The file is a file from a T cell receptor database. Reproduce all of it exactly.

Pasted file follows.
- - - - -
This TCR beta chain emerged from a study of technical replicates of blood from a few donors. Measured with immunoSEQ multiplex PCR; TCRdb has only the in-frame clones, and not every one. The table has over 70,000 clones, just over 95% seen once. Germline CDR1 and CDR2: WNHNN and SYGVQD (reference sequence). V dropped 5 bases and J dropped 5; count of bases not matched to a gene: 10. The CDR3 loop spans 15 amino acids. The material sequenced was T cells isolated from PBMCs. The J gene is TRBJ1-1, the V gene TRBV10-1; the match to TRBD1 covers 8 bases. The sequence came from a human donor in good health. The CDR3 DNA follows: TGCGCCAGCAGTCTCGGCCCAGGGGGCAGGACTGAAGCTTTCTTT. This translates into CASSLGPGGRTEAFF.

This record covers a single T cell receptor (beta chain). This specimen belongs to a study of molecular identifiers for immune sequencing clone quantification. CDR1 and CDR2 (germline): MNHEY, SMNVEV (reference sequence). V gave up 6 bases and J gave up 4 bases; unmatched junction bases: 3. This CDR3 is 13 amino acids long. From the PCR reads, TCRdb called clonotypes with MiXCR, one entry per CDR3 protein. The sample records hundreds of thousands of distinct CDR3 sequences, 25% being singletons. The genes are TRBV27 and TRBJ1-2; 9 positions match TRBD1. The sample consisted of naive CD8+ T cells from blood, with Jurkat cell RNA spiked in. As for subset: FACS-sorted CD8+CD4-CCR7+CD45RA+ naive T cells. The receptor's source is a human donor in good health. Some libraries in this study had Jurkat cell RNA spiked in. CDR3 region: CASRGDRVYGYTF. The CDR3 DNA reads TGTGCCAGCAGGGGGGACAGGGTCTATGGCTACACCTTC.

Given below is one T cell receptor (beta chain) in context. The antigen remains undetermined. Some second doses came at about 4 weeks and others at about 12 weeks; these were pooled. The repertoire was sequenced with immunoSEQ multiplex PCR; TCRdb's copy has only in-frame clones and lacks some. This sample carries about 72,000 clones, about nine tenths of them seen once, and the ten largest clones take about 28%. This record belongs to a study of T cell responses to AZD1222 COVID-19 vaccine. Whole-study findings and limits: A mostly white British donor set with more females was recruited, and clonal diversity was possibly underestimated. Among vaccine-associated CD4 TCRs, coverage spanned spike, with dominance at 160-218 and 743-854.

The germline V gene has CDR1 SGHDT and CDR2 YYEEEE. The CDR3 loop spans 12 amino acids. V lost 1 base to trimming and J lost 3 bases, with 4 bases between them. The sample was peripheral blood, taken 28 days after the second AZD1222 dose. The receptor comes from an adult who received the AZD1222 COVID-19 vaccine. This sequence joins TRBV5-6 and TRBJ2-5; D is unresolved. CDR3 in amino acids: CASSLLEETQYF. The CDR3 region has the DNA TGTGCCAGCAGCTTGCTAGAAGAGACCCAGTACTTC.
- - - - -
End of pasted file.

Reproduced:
This TCR beta chain emerged from a study of technical replicates of blood from a few donors. Measured with immunoSEQ multiplex PCR; TCRdb has only the in-frame clones, and not every one. The table has over 70,000 clones, just over 95% seen once. Germline CDR1 and CDR2: WNHNN and SYGVQD (reference sequence). V dropped 5 bases and J dropped 5; count of bases not matched to a gene: 10. The CDR3 loop spans 15 amino acids. The material sequenced was T cells isolated from PBMCs. The J gene is TRBJ1-1, the V gene TRBV10-1; the match to TRBD1 covers 8 bases. The sequence came from a human donor in good health. The CDR3 DNA follows: TGCGCCAGCAGTCTCGGCCCAGGGGGCAGGACTGAAGCTTTCTTT. This translates into CASSLGPGGRTEAFF.

This record covers a single T cell receptor (beta chain). This specimen belongs to a study of molecular identifiers for immune sequencing clone quantification. CDR1 and CDR2 (germline): MNHEY, SMNVEV (reference sequence). V gave up 6 bases and J gave up 4 bases; unmatched junction bases: 3. This CDR3 is 13 amino acids long. From the PCR reads, TCRdb called clonotypes with MiXCR, one entry per CDR3 protein. The sample records hundreds of thousands of distinct CDR3 sequences, 25% being singletons. The genes are TRBV27 and TRBJ1-2; 9 positions match TRBD1. The sample consisted of naive CD8+ T cells from blood, with Jurkat cell RNA spiked in. As for subset: FACS-sorted CD8+CD4-CCR7+CD45RA+ naive T cells. The receptor's source is a human donor in good health. Some libraries in this study had Jurkat cell RNA spiked in. CDR3 region: CASRGDRVYGYTF. The CDR3 DNA reads TGTGCCAGCAGGGGGGACAGGGTCTATGGCTACACCTTC.

Given below is one T cell receptor (beta chain) in context. The antigen remains undetermined. Some second doses came at about 4 weeks and others at about 12 weeks; these were pooled. The repertoire was sequenced with immunoSEQ multiplex PCR; TCRdb's copy has only in-frame clones and lacks some. This sample carries about 72,000 clones, about nine tenths of them seen once, and the ten largest clones take about 28%. This record belongs to a study of T cell responses to AZD1222 COVID-19 vaccine. Whole-study findings and limits: A mostly white British donor set with more females was recruited, and clonal diversity was possibly underestimated. Among vaccine-associated CD4 TCRs, coverage spanned spike, with dominance at 160-218 and 743-854.

The germline V gene has CDR1 SGHDT and CDR2 YYEEEE. The CDR3 loop spans 12 amino acids. V lost 1 base to trimming and J lost 3 bases, with 4 bases between them. The sample was peripheral blood, taken 28 days after the second AZD1222 dose. The receptor comes from an adult who received the AZD1222 COVID-19 vaccine. This sequence joins TRBV5-6 and TRBJ2-5; D is unresolved. CDR3 in amino acids: CASSLLEETQYF. The CDR3 region has the DNA TGTGCCAGCAGCTTGCTAGAAGAGACCCAGTACTTC.